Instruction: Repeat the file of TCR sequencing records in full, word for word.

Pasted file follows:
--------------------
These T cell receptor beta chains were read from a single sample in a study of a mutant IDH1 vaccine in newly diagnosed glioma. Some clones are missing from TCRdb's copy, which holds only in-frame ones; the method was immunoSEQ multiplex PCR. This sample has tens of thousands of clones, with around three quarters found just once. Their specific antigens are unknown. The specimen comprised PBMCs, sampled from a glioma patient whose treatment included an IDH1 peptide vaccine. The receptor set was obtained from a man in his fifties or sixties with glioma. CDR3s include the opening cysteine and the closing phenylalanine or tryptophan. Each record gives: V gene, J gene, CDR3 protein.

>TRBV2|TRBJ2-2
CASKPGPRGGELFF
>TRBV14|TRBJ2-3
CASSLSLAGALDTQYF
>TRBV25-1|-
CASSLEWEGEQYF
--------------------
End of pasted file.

These T cell receptor beta chains were read from a single sample in a study of a mutant IDH1 vaccine in newly diagnosed glioma. Some clones are missing from TCRdb's copy, which holds only in-frame ones; the method was immunoSEQ multiplex PCR. This sample has tens of thousands of clones, with around three quarters found just once. Their specific antigens are unknown. The specimen comprised PBMCs, sampled from a glioma patient whose treatment included an IDH1 peptide vaccine. The receptor set was obtained from a man in his fifties or sixties with glioma. CDR3s include the opening cysteine and the closing phenylalanine or tryptophan. Each record gives: V gene, J gene, CDR3 protein.

>TRBV2|TRBJ2-2
CASKPGPRGGELFF
>TRBV14|TRBJ2-3
CASSLSLAGALDTQYF
>TRBV25-1|-
CASSLEWEGEQYF